This summer, 74 area girls were able to travel to Benton, Kentucky to enjoy all of the adventure that Camp John Currie had to offer, and make lifelong memories in the process. The girls learned how to bait a hook and catch fish, how to position a bow and arrow in archery, and were able to swim in the cool waters of an Olympic-sized swimming pool. For many of these girls, it was the first time that they had ever had such an experience. According to Girls Inc. campus manager, Courtney Calhoun, one of the most rewarding aspects of her job is that many of these girls “get to do a lot of firsts with us.”
Founded with the mission to “inspire all girls to be strong, smart, and bold,” Girls Incorporated has been in existence nationally for 150 years, and locally for 45 years. There are over 90 U.S. affiliates that proudly served 130,000 girls, ages 6 to 18 years old, in 2013. In the last year, Girls Inc. Owensboro-Daviess County was able to impact over 500 girls between its Rolling Heights and Owensboro Christian Church locations. Through a partnership with the YMCA, girls are picked up at 24 different area schools and taken to one of the two Girls Inc. campuses, then provided transportation home. Recognized as one of the top National Youth Development Agencies, Girls Inc. is so much more than an afterschool recreation program.
In a modern world where girls are constantly challenged with pressures and temptations, Girls Inc. provides a “girls only” atmosphere where girls can be comfortable with who they are, and build the self-confidence needed to take risks. The program seeks to inspire girls for their whole life by teaching and equipping them with valuable real-world skills. These skills are taught through six core areas: Self-Reliance and Life Skills; Health and Sexuality; Careers and Life Planning; Leadership and Community Action; Culture and Heritage; and Sports and Adventure. While all of these components are necessary in creating well-rounded, dynamic young women, two of the most important areas focus on health and economic literacy. The girls are taught the importance of eating the right snacks and incorporating daily exercise, as well as how to balance a checkbook and pay bills.
One young lady that is in her eighth year at Girls Inc. shared how she felt, “It’s pretty fun there (because) they don’t just teach us, they demonstrate things for us.” She was most appreciative for the rewards that she and the other girls are able to enjoy after completing several of the classes in the state program. She smiled as she said, “Sometimes they reward you with a spa day, and sometimes we make cookies.” This young lady also pointed out the significance of the Shero award, in which the girls are asked to write about their favorite woman who has made a significant impact in their life. That woman is invited to a special luncheon and provided with a certificate of recognition.
Another area in which Girls Inc. is trying to make a large impact is in the fields of math and science. Programs have been designed in order to educate girls in STEM (Science Technology Engineering and Mathematics) areas, in an effort to equip them to be successful in higher-paying fields and break the stereotype that girls are not as strong in science and mathematics. Girls who are successful academically can benefit in many ways, both inside and outside of the classroom. Members of Girls Inc. have opportunities to apply for national scholarships that can pay benefits of up to $20,000 for future educational expenses.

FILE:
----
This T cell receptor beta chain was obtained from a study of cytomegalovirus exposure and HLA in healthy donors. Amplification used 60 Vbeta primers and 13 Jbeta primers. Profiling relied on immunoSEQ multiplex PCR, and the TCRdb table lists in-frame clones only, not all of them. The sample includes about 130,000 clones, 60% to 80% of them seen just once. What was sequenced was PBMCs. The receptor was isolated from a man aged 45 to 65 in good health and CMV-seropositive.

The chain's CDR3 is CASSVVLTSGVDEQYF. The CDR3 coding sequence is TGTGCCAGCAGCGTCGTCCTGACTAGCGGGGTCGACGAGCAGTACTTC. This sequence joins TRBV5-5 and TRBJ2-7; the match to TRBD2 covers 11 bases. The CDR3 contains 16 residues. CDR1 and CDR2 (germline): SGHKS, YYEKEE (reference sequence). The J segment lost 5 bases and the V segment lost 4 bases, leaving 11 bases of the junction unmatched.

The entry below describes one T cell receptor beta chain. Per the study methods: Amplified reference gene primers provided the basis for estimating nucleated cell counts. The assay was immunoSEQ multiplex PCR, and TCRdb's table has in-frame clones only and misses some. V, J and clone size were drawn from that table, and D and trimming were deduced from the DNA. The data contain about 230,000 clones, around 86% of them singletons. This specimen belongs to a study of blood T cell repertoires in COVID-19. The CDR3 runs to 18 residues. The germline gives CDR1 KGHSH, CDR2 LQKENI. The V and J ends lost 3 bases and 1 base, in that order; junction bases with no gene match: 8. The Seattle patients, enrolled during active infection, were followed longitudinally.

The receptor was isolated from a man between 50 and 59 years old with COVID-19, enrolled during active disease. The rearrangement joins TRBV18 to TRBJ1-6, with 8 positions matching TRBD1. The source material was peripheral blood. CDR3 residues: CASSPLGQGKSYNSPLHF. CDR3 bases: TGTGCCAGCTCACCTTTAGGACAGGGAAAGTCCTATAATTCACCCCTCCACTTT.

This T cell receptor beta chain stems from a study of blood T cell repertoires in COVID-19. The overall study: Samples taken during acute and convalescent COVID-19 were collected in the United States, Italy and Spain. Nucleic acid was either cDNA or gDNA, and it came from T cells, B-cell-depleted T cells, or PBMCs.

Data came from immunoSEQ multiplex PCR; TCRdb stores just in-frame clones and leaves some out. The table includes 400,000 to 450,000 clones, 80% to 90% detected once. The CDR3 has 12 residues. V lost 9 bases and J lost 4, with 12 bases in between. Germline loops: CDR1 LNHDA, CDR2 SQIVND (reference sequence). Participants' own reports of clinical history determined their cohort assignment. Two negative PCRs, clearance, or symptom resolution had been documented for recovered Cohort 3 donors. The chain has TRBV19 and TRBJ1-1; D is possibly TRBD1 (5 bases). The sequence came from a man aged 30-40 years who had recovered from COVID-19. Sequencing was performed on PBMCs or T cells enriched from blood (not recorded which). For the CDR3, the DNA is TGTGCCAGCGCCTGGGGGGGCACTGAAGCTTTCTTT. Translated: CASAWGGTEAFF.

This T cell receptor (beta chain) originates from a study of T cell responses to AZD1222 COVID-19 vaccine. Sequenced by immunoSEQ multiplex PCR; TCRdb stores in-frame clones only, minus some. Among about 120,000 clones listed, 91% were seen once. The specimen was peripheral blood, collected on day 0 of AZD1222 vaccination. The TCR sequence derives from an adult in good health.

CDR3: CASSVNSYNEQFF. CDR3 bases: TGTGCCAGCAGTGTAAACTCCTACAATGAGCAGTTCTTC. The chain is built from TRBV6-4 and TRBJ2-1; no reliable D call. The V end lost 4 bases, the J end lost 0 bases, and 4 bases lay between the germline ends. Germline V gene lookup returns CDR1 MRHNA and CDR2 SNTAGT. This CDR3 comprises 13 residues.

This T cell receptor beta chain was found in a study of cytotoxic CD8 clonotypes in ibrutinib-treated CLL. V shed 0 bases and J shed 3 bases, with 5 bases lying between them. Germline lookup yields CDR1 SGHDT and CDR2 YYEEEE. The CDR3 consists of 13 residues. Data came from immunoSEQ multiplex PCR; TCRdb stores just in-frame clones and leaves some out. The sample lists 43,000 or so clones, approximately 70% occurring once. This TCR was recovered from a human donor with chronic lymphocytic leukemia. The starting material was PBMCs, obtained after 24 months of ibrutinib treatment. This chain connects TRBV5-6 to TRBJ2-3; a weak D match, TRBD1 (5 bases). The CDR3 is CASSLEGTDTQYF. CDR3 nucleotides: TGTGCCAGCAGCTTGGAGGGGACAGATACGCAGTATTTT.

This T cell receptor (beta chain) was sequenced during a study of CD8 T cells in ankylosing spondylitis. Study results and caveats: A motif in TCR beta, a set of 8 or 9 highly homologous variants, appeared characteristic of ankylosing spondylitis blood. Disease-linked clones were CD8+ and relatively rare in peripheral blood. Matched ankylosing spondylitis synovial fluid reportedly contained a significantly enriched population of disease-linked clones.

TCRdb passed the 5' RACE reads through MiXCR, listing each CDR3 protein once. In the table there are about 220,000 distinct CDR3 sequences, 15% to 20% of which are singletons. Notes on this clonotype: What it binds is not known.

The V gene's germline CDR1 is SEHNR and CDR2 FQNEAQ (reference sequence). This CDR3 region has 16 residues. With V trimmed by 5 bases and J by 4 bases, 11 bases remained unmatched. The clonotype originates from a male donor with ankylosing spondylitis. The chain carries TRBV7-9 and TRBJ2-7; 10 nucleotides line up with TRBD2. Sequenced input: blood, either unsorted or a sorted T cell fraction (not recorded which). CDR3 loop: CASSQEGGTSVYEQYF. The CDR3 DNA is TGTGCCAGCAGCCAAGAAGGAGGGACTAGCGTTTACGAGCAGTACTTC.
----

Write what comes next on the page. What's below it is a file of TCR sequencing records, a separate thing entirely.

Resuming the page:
Girls Inc. participants are also taught the valuable lesson of giving back to the community, as well. The girls have designed and implemented several ideas to benefit area individuals and businesses, including: making rubber band bracelets; running lemonade stands; and serving food at a homeless shelter. The community is such a huge part of Girls Inc. and why they do what they do. According to Calhoun, “A lot of people don’t take their work home…we take our work out into the community. That’s the good part to me.” When asked why this job is so meaningful to her, Calhoun says, “I used to want to be a teacher, but Girls Inc. found me. I used to be one of those girls, I just grew up.”
Executive Director Tish Osbourne has been with Girls Inc. for thirty years, and Courtney Calhoun has served as Campus Manager for fifteen. When others ask why they have been committed to these girls for so long, Calhoun had this to say, “I got to see how they started. Everyone has an ending. I need to find out the end of their story.”
[tw-divider]How You Can Help[/tw-divider]
If you have a heart for empowering the young girls in our community, there are many different ways that you can show your support.
- Provide healthy snacks
- Donate books to their on-site library
- Drop off supplies for arts and crafts, games, toys, etc.
- Provide vanities for the bathrooms
- Volunteer to be a guest speaker
- Invite the girls to take a tour of your place of business
- Sponsor a girl
- Donate your skills to make repairs around the center
- Build shelving for additional necessary storage
- Volunteer to help maintain the garden
- Offer your services to paint needed areas
- Monetary donations of any size are always welcome
If you are able to meet any of these needs, please contact Rolling Heights Campus Manager, Courtney Calhoun at (270) 684-7833.
Girls Inc. is a program that positively impacts and empowers young girls, ages 6 to 18 years. They offer afterschool programming from 2:00 p.m. until 6:30 p.m. throughout the school year, and operate from 7:30 a.m. until 5:30 p.m. Monday through Friday throughout the summer months. There are two Girls Inc. campuses in Owensboro: the Rolling Heights campus, located at 2130-G East 19th Street, and the Owensboro Christian Church campus, located at 2818 New Hartford Road. For more information on programming or on becoming a Girls Inc. girl, please contact Tish Osbourne or Courtney Calhoun at (270) 684-7833.